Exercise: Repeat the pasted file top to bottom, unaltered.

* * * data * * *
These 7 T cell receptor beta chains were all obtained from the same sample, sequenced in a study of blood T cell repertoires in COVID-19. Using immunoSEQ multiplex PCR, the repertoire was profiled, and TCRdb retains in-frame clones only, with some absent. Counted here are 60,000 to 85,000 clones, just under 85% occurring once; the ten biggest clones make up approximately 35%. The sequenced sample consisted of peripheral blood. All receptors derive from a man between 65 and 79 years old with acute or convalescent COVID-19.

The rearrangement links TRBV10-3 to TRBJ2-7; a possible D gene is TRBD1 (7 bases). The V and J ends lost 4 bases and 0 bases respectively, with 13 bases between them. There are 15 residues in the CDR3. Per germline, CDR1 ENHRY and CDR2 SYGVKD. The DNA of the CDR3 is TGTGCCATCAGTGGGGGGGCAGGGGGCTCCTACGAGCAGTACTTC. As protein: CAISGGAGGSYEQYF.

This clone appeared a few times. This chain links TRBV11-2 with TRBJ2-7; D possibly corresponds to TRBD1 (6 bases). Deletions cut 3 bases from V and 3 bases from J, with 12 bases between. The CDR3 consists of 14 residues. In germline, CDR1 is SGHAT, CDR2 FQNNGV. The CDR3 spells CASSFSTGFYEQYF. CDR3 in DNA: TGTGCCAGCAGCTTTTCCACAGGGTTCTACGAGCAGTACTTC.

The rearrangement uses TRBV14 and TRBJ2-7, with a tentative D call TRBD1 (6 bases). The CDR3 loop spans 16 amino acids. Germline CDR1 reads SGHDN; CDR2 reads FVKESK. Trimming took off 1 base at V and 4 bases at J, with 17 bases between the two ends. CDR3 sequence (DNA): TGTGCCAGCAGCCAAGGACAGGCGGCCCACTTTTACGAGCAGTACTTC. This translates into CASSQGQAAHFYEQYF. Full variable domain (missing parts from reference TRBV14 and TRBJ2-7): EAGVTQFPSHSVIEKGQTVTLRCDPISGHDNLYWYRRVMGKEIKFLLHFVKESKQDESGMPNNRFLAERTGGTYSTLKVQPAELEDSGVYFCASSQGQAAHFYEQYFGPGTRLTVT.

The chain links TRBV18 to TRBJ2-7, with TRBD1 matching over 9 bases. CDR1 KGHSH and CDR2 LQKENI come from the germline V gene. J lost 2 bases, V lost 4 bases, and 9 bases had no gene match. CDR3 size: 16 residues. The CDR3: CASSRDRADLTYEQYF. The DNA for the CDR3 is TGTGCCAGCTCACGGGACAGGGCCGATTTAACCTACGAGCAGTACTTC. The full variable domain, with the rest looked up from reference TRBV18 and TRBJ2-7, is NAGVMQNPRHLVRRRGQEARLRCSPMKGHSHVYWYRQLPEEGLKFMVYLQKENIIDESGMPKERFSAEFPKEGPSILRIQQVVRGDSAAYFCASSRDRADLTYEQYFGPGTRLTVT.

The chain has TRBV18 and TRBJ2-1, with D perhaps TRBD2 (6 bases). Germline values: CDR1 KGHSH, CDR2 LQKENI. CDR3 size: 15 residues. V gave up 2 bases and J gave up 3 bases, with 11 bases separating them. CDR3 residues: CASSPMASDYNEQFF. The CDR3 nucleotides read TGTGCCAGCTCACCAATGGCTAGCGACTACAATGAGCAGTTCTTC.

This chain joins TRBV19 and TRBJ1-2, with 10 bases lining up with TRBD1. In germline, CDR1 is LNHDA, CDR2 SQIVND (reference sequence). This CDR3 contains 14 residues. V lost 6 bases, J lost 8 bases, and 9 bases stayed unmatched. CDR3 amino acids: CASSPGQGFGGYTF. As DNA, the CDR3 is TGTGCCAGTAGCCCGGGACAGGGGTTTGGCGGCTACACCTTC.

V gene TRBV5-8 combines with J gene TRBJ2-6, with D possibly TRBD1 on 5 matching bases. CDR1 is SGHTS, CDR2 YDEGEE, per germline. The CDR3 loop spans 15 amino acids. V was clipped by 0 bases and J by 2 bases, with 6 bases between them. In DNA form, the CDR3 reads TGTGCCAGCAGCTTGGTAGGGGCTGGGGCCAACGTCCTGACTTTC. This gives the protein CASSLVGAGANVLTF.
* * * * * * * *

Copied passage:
These 7 T cell receptor beta chains were all obtained from the same sample, sequenced in a study of blood T cell repertoires in COVID-19. Using immunoSEQ multiplex PCR, the repertoire was profiled, and TCRdb retains in-frame clones only, with some absent. Counted here are 60,000 to 85,000 clones, just under 85% occurring once; the ten biggest clones make up approximately 35%. The sequenced sample consisted of peripheral blood. All receptors derive from a man between 65 and 79 years old with acute or convalescent COVID-19.

The rearrangement links TRBV10-3 to TRBJ2-7; a possible D gene is TRBD1 (7 bases). The V and J ends lost 4 bases and 0 bases respectively, with 13 bases between them. There are 15 residues in the CDR3. Per germline, CDR1 ENHRY and CDR2 SYGVKD. The DNA of the CDR3 is TGTGCCATCAGTGGGGGGGCAGGGGGCTCCTACGAGCAGTACTTC. As protein: CAISGGAGGSYEQYF.

This clone appeared a few times. This chain links TRBV11-2 with TRBJ2-7; D possibly corresponds to TRBD1 (6 bases). Deletions cut 3 bases from V and 3 bases from J, with 12 bases between. The CDR3 consists of 14 residues. In germline, CDR1 is SGHAT, CDR2 FQNNGV. The CDR3 spells CASSFSTGFYEQYF. CDR3 in DNA: TGTGCCAGCAGCTTTTCCACAGGGTTCTACGAGCAGTACTTC.

The rearrangement uses TRBV14 and TRBJ2-7, with a tentative D call TRBD1 (6 bases). The CDR3 loop spans 16 amino acids. Germline CDR1 reads SGHDN; CDR2 reads FVKESK. Trimming took off 1 base at V and 4 bases at J, with 17 bases between the two ends. CDR3 sequence (DNA): TGTGCCAGCAGCCAAGGACAGGCGGCCCACTTTTACGAGCAGTACTTC. This translates into CASSQGQAAHFYEQYF. Full variable domain (missing parts from reference TRBV14 and TRBJ2-7): EAGVTQFPSHSVIEKGQTVTLRCDPISGHDNLYWYRRVMGKEIKFLLHFVKESKQDESGMPNNRFLAERTGGTYSTLKVQPAELEDSGVYFCASSQGQAAHFYEQYFGPGTRLTVT.

The chain links TRBV18 to TRBJ2-7, with TRBD1 matching over 9 bases. CDR1 KGHSH and CDR2 LQKENI come from the germline V gene. J lost 2 bases, V lost 4 bases, and 9 bases had no gene match. CDR3 size: 16 residues. The CDR3: CASSRDRADLTYEQYF. The DNA for the CDR3 is TGTGCCAGCTCACGGGACAGGGCCGATTTAACCTACGAGCAGTACTTC. The full variable domain, with the rest looked up from reference TRBV18 and TRBJ2-7, is NAGVMQNPRHLVRRRGQEARLRCSPMKGHSHVYWYRQLPEEGLKFMVYLQKENIIDESGMPKERFSAEFPKEGPSILRIQQVVRGDSAAYFCASSRDRADLTYEQYFGPGTRLTVT.

The chain has TRBV18 and TRBJ2-1, with D perhaps TRBD2 (6 bases). Germline values: CDR1 KGHSH, CDR2 LQKENI. CDR3 size: 15 residues. V gave up 2 bases and J gave up 3 bases, with 11 bases separating them. CDR3 residues: CASSPMASDYNEQFF. The CDR3 nucleotides read TGTGCCAGCTCACCAATGGCTAGCGACTACAATGAGCAGTTCTTC.

This chain joins TRBV19 and TRBJ1-2, with 10 bases lining up with TRBD1. In germline, CDR1 is LNHDA, CDR2 SQIVND (reference sequence). This CDR3 contains 14 residues. V lost 6 bases, J lost 8 bases, and 9 bases stayed unmatched. CDR3 amino acids: CASSPGQGFGGYTF. As DNA, the CDR3 is TGTGCCAGTAGCCCGGGACAGGGGTTTGGCGGCTACACCTTC.

V gene TRBV5-8 combines with J gene TRBJ2-6, with D possibly TRBD1 on 5 matching bases. CDR1 is SGHTS, CDR2 YDEGEE, per germline. The CDR3 loop spans 15 amino acids. V was clipped by 0 bases and J by 2 bases, with 6 bases between them. In DNA form, the CDR3 reads TGTGCCAGCAGCTTGGTAGGGGCTGGGGCCAACGTCCTGACTTTC. This gives the protein CASSLVGAGANVLTF.